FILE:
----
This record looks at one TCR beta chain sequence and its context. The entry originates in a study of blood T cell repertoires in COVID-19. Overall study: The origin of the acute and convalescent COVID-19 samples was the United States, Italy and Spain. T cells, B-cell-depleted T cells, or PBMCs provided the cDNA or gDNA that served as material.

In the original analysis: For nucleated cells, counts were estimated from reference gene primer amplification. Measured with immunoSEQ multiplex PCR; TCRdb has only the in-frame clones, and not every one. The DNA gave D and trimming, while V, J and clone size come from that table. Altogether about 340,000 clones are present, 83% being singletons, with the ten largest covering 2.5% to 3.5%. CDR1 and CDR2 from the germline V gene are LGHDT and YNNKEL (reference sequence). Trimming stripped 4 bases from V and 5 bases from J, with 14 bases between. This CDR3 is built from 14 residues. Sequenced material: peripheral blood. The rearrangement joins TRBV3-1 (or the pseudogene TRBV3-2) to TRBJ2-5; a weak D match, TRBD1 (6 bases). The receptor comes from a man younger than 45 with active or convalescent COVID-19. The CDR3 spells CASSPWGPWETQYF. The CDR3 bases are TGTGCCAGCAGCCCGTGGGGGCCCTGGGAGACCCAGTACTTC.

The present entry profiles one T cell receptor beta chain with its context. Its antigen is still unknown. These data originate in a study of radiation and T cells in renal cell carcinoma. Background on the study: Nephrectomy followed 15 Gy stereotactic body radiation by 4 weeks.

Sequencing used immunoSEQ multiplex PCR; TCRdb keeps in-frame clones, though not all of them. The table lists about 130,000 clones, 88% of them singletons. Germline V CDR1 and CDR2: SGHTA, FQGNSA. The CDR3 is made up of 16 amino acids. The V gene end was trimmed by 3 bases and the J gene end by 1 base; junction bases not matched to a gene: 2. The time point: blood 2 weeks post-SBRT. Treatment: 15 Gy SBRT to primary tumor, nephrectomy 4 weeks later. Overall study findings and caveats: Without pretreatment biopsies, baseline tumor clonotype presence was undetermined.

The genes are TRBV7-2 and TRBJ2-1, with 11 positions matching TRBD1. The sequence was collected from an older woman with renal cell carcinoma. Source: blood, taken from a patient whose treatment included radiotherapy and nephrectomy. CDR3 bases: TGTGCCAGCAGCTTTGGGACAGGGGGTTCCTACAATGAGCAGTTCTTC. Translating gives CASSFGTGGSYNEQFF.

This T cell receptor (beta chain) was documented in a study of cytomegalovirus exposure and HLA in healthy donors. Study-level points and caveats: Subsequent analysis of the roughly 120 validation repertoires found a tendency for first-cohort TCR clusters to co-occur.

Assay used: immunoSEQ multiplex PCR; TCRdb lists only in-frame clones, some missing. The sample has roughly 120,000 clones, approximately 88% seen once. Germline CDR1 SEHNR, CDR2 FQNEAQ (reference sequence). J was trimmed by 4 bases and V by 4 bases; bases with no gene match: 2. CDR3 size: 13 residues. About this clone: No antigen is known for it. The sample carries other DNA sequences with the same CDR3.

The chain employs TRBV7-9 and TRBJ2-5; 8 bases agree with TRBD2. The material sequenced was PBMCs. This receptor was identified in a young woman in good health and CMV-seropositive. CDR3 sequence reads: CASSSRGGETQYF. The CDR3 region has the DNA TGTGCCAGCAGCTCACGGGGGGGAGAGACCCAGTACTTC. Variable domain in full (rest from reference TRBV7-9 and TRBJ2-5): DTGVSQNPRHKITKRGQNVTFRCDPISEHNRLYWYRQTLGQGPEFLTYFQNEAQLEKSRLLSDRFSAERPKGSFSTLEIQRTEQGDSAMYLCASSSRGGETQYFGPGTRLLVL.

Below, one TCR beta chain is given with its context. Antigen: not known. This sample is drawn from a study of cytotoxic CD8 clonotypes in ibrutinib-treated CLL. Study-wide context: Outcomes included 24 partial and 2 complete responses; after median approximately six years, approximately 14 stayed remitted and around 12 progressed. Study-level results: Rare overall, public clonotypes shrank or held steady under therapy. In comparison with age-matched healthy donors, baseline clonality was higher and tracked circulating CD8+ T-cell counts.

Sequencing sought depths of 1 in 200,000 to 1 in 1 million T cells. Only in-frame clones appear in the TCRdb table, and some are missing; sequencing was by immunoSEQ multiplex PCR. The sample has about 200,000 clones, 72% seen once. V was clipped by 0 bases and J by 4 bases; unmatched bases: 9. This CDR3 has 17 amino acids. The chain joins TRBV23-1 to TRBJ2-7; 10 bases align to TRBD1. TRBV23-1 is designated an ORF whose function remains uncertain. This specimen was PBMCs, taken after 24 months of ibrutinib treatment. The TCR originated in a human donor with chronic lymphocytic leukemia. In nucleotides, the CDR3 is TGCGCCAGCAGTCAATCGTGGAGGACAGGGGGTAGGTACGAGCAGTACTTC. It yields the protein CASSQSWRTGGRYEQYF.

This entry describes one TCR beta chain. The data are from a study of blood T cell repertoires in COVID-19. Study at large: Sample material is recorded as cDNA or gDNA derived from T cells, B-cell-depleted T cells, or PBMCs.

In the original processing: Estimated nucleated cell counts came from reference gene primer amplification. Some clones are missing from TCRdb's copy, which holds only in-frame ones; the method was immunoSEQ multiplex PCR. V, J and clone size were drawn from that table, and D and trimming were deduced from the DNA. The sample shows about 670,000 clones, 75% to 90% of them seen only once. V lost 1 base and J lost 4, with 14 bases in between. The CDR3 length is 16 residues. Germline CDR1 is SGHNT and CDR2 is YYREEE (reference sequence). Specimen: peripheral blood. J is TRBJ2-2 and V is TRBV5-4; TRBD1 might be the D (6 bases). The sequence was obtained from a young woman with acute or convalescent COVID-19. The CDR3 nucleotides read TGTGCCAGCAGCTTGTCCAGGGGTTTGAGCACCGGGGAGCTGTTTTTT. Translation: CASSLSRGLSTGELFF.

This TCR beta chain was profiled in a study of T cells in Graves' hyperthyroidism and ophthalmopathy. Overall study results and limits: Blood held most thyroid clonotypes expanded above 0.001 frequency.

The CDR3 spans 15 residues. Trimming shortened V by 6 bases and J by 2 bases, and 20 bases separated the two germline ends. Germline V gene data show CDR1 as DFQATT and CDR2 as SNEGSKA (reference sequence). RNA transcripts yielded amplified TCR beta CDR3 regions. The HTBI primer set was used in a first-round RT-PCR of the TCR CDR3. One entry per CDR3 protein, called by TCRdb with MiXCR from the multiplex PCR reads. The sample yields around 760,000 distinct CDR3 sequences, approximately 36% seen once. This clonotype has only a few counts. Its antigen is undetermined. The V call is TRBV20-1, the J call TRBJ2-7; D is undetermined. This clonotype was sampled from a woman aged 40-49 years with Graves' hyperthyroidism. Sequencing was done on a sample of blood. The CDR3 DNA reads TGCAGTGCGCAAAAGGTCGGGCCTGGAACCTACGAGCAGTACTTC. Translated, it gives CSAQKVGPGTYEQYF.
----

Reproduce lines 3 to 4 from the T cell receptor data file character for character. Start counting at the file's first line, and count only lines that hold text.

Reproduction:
The present entry profiles one T cell receptor beta chain with its context. Its antigen is still unknown. These data originate in a study of radiation and T cells in renal cell carcinoma. Background on the study: Nephrectomy followed 15 Gy stereotactic body radiation by 4 weeks.

Sequencing used immunoSEQ multiplex PCR; TCRdb keeps in-frame clones, though not all of them. The table lists about 130,000 clones, 88% of them singletons. Germline V CDR1 and CDR2: SGHTA, FQGNSA. The CDR3 is made up of 16 amino acids. The V gene end was trimmed by 3 bases and the J gene end by 1 base; junction bases not matched to a gene: 2. The time point: blood 2 weeks post-SBRT. Treatment: 15 Gy SBRT to primary tumor, nephrectomy 4 weeks later. Overall study findings and caveats: Without pretreatment biopsies, baseline tumor clonotype presence was undetermined.